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TUTORIAL 0: Questions and Answers (beta 0.6)
 


 

Q. Will you be making a design tutorial?
A. I hope to some time in the near future, just outlining a few basics about graphics and design.

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Q. Will you be making a CGing tutorial?
A. Yes. Currently I'm working on an airbrush tut, but I might make one on anime cel style later. Should be up soon.

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Q. What happened to the previous scanning tutorials?
A. They were replace with newer, better ones! I thought it was time for an update, since the example pic I used wasn't really typical of my work plus the actual written content was getting a little old and needed refreshing. The old ones can be found: HERE.

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Q. How do I draw [.....]?
A. If there's something you're having trouble with like buildings, people, animals etc, the best thing to do is find magazines, books and reference material from the web. If you've never drawn a cat for example, I'd recommend copying out a few pictures of cats, so you get used to exactly how cats look and move, then try drawing your own cat picture based on previous doodles. The more you practice any single object, the easier it is to draw it again next time.

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Q. I simply CAN'T draw! What can I do?
A. Drawing at a high standard takes a lot of time, patience and hard work. I know right now you want to be able to go away, stick a pencil to paper and create a master piece, but unfortuanetly it's not that easy. If you're really dedicated and determined to be good, try practising every day. Vary what you draw so you don't get bored. Draw from life. Don't be scared to draw something, even if you think it'll turn out bad - A lot of the time pictures only turn out bad if there wasn't enough though behind what you wanted to achieve in the first place. I'd advise keeping all your old work, so after a year or two, you can look back at it and see how far you've come.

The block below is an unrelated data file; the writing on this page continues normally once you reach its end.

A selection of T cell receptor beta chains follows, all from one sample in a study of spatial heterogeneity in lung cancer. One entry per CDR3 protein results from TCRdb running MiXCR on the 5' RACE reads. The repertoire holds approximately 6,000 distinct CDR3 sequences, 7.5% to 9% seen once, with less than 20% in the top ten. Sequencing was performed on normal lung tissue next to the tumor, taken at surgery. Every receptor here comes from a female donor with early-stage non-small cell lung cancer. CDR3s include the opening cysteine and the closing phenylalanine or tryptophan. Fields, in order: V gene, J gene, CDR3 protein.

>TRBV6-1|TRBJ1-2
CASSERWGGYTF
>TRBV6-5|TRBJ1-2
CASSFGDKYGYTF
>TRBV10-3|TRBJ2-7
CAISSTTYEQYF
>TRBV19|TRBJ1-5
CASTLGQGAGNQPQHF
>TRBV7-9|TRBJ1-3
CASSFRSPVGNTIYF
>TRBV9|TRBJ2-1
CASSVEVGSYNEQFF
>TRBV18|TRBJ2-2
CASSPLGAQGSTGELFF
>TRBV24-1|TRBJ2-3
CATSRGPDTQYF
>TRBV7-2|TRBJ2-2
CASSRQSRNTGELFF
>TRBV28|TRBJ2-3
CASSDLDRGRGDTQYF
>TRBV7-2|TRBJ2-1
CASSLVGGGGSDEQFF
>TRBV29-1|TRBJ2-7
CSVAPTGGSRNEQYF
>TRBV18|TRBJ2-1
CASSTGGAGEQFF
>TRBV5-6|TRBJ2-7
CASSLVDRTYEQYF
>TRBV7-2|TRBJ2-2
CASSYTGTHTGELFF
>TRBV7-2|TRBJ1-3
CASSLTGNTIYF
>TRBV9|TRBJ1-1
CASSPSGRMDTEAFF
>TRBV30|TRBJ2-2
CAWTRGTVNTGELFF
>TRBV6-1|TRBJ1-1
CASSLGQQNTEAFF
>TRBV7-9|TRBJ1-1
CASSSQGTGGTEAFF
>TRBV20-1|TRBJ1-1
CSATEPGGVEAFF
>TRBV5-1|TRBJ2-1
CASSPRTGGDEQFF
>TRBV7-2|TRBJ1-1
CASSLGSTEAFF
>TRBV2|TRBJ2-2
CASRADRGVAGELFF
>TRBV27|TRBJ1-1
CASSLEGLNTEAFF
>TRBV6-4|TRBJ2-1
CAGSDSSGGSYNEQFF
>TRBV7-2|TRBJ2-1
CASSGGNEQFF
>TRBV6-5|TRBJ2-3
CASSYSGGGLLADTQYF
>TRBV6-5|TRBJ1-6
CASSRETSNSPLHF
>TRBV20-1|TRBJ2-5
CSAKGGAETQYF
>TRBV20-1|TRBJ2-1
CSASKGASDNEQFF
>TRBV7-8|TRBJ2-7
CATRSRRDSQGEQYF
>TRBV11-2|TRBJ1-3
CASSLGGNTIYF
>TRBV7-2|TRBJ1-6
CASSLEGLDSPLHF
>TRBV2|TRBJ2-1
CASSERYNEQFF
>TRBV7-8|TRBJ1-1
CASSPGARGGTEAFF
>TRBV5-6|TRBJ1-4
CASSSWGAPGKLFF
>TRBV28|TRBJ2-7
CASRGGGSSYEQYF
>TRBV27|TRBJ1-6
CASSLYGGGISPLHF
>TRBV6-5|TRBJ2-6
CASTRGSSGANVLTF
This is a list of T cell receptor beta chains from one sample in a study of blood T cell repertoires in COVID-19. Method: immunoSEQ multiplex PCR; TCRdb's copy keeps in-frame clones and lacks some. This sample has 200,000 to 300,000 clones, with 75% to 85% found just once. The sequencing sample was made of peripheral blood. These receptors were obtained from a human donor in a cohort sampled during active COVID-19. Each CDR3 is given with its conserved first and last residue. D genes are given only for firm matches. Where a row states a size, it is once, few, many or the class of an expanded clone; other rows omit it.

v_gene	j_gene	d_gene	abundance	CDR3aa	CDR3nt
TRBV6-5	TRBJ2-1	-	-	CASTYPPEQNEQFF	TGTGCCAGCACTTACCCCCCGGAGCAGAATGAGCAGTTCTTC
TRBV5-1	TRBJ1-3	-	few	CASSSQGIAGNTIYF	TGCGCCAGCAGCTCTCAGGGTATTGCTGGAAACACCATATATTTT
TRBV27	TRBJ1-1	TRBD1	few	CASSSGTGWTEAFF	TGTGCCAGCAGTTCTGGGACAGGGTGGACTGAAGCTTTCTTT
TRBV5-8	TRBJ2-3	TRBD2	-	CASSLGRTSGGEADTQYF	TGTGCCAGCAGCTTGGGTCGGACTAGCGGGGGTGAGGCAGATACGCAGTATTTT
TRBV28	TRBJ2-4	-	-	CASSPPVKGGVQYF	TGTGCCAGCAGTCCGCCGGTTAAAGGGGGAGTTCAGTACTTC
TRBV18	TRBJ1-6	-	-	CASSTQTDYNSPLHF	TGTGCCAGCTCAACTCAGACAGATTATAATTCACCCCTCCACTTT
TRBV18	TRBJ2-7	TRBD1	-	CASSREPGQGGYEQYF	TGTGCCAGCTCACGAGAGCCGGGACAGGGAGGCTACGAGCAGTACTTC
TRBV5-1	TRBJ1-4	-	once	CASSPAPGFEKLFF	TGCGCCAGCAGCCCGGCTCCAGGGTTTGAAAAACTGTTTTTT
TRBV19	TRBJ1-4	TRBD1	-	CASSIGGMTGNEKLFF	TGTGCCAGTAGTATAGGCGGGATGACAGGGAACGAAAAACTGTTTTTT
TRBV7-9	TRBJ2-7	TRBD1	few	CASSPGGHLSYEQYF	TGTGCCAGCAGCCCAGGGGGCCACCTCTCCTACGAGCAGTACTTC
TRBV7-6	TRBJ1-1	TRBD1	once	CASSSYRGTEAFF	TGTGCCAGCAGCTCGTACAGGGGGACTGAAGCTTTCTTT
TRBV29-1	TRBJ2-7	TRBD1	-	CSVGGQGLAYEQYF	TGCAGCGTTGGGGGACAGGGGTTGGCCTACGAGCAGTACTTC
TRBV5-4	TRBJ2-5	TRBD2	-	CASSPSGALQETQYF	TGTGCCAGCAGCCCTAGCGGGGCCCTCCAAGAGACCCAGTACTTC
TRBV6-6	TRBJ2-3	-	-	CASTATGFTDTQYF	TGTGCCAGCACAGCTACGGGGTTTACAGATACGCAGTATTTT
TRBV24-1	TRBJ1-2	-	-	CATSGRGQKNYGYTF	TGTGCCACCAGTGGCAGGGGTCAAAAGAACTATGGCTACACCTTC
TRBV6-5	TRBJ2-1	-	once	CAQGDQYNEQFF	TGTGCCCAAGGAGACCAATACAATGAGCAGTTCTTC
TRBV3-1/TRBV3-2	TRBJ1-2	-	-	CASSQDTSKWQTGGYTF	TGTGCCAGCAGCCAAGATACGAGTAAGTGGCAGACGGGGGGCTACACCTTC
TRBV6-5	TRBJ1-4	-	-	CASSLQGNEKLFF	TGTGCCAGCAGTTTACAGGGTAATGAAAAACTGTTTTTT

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Q. Are there any good books that teach how to draw?
A. There are many good and not so good books avaliable. If you're interested in learning to draw manga and anime style, there's plenty of "How to Draw Manga" books about to get you started. Of course I'll recommend "The Art of Drawing Manga by Ben Krefta"! Seriously tho, it's a good quality production printed on decent paper and in full colour. Plus I imagine since you're reading this, you're probably a fan of my work anyway, so go get it! It's worth getting a life drawing/ anatomy book or two; names such as "Bridgman" and "Hogarth" are known to be the best. Remember practice is a much better way to improve rather than reading how a pro does it.

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Q. How long should I spend on a picture?